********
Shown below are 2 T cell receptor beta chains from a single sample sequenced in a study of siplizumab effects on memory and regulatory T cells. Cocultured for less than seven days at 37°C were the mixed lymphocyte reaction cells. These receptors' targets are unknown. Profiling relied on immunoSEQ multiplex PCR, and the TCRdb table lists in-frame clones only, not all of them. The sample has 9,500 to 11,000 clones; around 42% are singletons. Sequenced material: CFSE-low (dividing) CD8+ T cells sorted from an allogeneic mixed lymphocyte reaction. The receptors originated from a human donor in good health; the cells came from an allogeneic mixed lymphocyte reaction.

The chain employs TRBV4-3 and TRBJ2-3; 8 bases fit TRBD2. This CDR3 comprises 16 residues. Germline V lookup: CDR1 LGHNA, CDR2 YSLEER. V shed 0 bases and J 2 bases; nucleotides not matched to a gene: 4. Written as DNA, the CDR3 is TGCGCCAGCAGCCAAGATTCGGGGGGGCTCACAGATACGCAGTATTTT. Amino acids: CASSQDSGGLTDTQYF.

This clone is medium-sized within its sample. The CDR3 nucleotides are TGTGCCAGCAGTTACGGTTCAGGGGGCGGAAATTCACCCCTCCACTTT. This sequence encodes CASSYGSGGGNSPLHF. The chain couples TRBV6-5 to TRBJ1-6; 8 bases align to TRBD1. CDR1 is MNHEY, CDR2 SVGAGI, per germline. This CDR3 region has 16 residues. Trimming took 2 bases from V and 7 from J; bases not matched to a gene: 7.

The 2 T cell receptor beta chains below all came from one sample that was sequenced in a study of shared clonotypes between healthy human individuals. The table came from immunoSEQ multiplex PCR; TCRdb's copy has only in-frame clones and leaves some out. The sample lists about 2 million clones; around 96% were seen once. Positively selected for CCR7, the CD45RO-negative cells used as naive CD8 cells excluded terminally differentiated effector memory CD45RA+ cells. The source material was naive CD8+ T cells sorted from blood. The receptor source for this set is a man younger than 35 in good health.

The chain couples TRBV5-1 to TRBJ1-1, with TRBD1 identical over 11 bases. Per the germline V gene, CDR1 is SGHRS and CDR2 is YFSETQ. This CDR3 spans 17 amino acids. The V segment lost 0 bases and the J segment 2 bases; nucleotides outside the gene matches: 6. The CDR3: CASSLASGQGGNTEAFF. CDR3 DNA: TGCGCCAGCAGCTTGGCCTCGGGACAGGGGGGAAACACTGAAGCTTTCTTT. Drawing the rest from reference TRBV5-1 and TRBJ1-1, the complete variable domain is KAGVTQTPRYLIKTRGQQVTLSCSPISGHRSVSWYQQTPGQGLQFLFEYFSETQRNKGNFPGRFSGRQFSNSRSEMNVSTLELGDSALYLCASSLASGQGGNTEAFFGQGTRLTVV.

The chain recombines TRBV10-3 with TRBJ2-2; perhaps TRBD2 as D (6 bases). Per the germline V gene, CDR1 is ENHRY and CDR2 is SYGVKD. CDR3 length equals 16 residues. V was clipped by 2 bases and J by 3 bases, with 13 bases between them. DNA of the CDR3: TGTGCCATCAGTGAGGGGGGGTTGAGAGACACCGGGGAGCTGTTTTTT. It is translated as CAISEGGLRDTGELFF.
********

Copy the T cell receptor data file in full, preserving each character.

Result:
Shown below are 2 T cell receptor beta chains from a single sample sequenced in a study of siplizumab effects on memory and regulatory T cells. Cocultured for less than seven days at 37°C were the mixed lymphocyte reaction cells. These receptors' targets are unknown. Profiling relied on immunoSEQ multiplex PCR, and the TCRdb table lists in-frame clones only, not all of them. The sample has 9,500 to 11,000 clones; around 42% are singletons. Sequenced material: CFSE-low (dividing) CD8+ T cells sorted from an allogeneic mixed lymphocyte reaction. The receptors originated from a human donor in good health; the cells came from an allogeneic mixed lymphocyte reaction.

The chain employs TRBV4-3 and TRBJ2-3; 8 bases fit TRBD2. This CDR3 comprises 16 residues. Germline V lookup: CDR1 LGHNA, CDR2 YSLEER. V shed 0 bases and J 2 bases; nucleotides not matched to a gene: 4. Written as DNA, the CDR3 is TGCGCCAGCAGCCAAGATTCGGGGGGGCTCACAGATACGCAGTATTTT. Amino acids: CASSQDSGGLTDTQYF.

This clone is medium-sized within its sample. The CDR3 nucleotides are TGTGCCAGCAGTTACGGTTCAGGGGGCGGAAATTCACCCCTCCACTTT. This sequence encodes CASSYGSGGGNSPLHF. The chain couples TRBV6-5 to TRBJ1-6; 8 bases align to TRBD1. CDR1 is MNHEY, CDR2 SVGAGI, per germline. This CDR3 region has 16 residues. Trimming took 2 bases from V and 7 from J; bases not matched to a gene: 7.

The 2 T cell receptor beta chains below all came from one sample that was sequenced in a study of shared clonotypes between healthy human individuals. The table came from immunoSEQ multiplex PCR; TCRdb's copy has only in-frame clones and leaves some out. The sample lists about 2 million clones; around 96% were seen once. Positively selected for CCR7, the CD45RO-negative cells used as naive CD8 cells excluded terminally differentiated effector memory CD45RA+ cells. The source material was naive CD8+ T cells sorted from blood. The receptor source for this set is a man younger than 35 in good health.

The chain couples TRBV5-1 to TRBJ1-1, with TRBD1 identical over 11 bases. Per the germline V gene, CDR1 is SGHRS and CDR2 is YFSETQ. This CDR3 spans 17 amino acids. The V segment lost 0 bases and the J segment 2 bases; nucleotides outside the gene matches: 6. The CDR3: CASSLASGQGGNTEAFF. CDR3 DNA: TGCGCCAGCAGCTTGGCCTCGGGACAGGGGGGAAACACTGAAGCTTTCTTT. Drawing the rest from reference TRBV5-1 and TRBJ1-1, the complete variable domain is KAGVTQTPRYLIKTRGQQVTLSCSPISGHRSVSWYQQTPGQGLQFLFEYFSETQRNKGNFPGRFSGRQFSNSRSEMNVSTLELGDSALYLCASSLASGQGGNTEAFFGQGTRLTVV.

The chain recombines TRBV10-3 with TRBJ2-2; perhaps TRBD2 as D (6 bases). Per the germline V gene, CDR1 is ENHRY and CDR2 is SYGVKD. CDR3 length equals 16 residues. V was clipped by 2 bases and J by 3 bases, with 13 bases between them. DNA of the CDR3: TGTGCCATCAGTGAGGGGGGGTTGAGAGACACCGGGGAGCTGTTTTTT. It is translated as CAISEGGLRDTGELFF.